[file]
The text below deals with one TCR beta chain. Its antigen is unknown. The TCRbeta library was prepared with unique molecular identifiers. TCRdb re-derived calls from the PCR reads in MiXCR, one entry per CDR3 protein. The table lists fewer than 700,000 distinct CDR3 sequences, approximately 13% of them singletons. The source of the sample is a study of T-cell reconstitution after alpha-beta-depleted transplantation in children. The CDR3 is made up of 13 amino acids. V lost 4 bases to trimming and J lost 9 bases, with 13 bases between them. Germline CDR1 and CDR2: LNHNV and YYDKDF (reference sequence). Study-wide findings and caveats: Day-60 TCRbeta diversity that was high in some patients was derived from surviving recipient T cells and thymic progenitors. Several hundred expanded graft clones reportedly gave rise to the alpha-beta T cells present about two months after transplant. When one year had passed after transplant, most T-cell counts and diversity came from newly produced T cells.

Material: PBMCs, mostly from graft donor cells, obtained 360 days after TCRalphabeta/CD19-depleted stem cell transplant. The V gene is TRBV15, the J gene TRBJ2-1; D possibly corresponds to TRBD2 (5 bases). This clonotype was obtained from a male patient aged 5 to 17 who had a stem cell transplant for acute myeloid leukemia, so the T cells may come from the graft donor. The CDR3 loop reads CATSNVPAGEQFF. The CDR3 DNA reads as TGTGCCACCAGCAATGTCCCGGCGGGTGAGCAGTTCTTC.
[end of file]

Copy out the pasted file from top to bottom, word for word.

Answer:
The text below deals with one TCR beta chain. Its antigen is unknown. The TCRbeta library was prepared with unique molecular identifiers. TCRdb re-derived calls from the PCR reads in MiXCR, one entry per CDR3 protein. The table lists fewer than 700,000 distinct CDR3 sequences, approximately 13% of them singletons. The source of the sample is a study of T-cell reconstitution after alpha-beta-depleted transplantation in children. The CDR3 is made up of 13 amino acids. V lost 4 bases to trimming and J lost 9 bases, with 13 bases between them. Germline CDR1 and CDR2: LNHNV and YYDKDF (reference sequence). Study-wide findings and caveats: Day-60 TCRbeta diversity that was high in some patients was derived from surviving recipient T cells and thymic progenitors. Several hundred expanded graft clones reportedly gave rise to the alpha-beta T cells present about two months after transplant. When one year had passed after transplant, most T-cell counts and diversity came from newly produced T cells.

Material: PBMCs, mostly from graft donor cells, obtained 360 days after TCRalphabeta/CD19-depleted stem cell transplant. The V gene is TRBV15, the J gene TRBJ2-1; D possibly corresponds to TRBD2 (5 bases). This clonotype was obtained from a male patient aged 5 to 17 who had a stem cell transplant for acute myeloid leukemia, so the T cells may come from the graft donor. The CDR3 loop reads CATSNVPAGEQFF. The CDR3 DNA reads as TGTGCCACCAGCAATGTCCCGGCGGGTGAGCAGTTCTTC.